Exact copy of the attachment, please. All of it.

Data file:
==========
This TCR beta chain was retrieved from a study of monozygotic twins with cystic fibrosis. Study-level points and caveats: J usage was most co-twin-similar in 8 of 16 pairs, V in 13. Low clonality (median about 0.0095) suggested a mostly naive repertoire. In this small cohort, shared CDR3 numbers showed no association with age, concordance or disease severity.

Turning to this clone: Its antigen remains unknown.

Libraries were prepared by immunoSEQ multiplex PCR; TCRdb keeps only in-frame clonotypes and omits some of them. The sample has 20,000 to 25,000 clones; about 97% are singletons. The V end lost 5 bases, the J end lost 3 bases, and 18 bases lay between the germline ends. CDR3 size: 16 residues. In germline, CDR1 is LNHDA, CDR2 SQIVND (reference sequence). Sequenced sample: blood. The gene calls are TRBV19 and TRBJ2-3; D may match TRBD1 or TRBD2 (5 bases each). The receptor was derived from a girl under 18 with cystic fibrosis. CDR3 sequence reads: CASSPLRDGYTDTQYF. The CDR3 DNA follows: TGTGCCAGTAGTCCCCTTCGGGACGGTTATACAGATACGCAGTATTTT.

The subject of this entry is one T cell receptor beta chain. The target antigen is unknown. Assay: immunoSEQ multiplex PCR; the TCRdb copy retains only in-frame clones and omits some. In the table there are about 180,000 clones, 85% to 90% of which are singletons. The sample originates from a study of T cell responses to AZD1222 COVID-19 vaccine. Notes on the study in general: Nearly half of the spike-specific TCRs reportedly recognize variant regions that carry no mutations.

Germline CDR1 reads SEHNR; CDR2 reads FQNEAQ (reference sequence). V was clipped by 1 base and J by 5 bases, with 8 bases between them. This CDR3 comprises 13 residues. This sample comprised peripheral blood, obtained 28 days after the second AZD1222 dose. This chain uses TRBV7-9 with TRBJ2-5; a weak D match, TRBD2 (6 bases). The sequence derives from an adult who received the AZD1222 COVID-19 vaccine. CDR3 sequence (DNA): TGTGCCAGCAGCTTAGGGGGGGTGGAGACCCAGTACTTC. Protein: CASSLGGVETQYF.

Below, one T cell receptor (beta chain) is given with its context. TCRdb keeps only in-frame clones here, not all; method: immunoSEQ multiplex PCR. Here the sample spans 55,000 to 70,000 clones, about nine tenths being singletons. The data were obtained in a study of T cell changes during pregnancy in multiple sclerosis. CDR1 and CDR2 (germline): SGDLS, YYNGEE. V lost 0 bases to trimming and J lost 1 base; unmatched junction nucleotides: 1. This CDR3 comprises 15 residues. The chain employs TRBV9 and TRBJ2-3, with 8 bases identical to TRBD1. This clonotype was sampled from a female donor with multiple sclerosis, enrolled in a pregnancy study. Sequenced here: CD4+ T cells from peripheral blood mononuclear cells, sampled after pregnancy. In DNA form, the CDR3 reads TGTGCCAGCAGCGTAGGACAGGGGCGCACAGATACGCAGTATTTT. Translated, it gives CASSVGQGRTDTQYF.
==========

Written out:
This TCR beta chain was retrieved from a study of monozygotic twins with cystic fibrosis. Study-level points and caveats: J usage was most co-twin-similar in 8 of 16 pairs, V in 13. Low clonality (median about 0.0095) suggested a mostly naive repertoire. In this small cohort, shared CDR3 numbers showed no association with age, concordance or disease severity.

Turning to this clone: Its antigen remains unknown.

Libraries were prepared by immunoSEQ multiplex PCR; TCRdb keeps only in-frame clonotypes and omits some of them. The sample has 20,000 to 25,000 clones; about 97% are singletons. The V end lost 5 bases, the J end lost 3 bases, and 18 bases lay between the germline ends. CDR3 size: 16 residues. In germline, CDR1 is LNHDA, CDR2 SQIVND (reference sequence). Sequenced sample: blood. The gene calls are TRBV19 and TRBJ2-3; D may match TRBD1 or TRBD2 (5 bases each). The receptor was derived from a girl under 18 with cystic fibrosis. CDR3 sequence reads: CASSPLRDGYTDTQYF. The CDR3 DNA follows: TGTGCCAGTAGTCCCCTTCGGGACGGTTATACAGATACGCAGTATTTT.

The subject of this entry is one T cell receptor beta chain. The target antigen is unknown. Assay: immunoSEQ multiplex PCR; the TCRdb copy retains only in-frame clones and omits some. In the table there are about 180,000 clones, 85% to 90% of which are singletons. The sample originates from a study of T cell responses to AZD1222 COVID-19 vaccine. Notes on the study in general: Nearly half of the spike-specific TCRs reportedly recognize variant regions that carry no mutations.

Germline CDR1 reads SEHNR; CDR2 reads FQNEAQ (reference sequence). V was clipped by 1 base and J by 5 bases, with 8 bases between them. This CDR3 comprises 13 residues. This sample comprised peripheral blood, obtained 28 days after the second AZD1222 dose. This chain uses TRBV7-9 with TRBJ2-5; a weak D match, TRBD2 (6 bases). The sequence derives from an adult who received the AZD1222 COVID-19 vaccine. CDR3 sequence (DNA): TGTGCCAGCAGCTTAGGGGGGGTGGAGACCCAGTACTTC. Protein: CASSLGGVETQYF.

Below, one T cell receptor (beta chain) is given with its context. TCRdb keeps only in-frame clones here, not all; method: immunoSEQ multiplex PCR. Here the sample spans 55,000 to 70,000 clones, about nine tenths being singletons. The data were obtained in a study of T cell changes during pregnancy in multiple sclerosis. CDR1 and CDR2 (germline): SGDLS, YYNGEE. V lost 0 bases to trimming and J lost 1 base; unmatched junction nucleotides: 1. This CDR3 comprises 15 residues. The chain employs TRBV9 and TRBJ2-3, with 8 bases identical to TRBD1. This clonotype was sampled from a female donor with multiple sclerosis, enrolled in a pregnancy study. Sequenced here: CD4+ T cells from peripheral blood mononuclear cells, sampled after pregnancy. In DNA form, the CDR3 reads TGTGCCAGCAGCGTAGGACAGGGGCGCACAGATACGCAGTATTTT. Translated, it gives CASSVGQGRTDTQYF.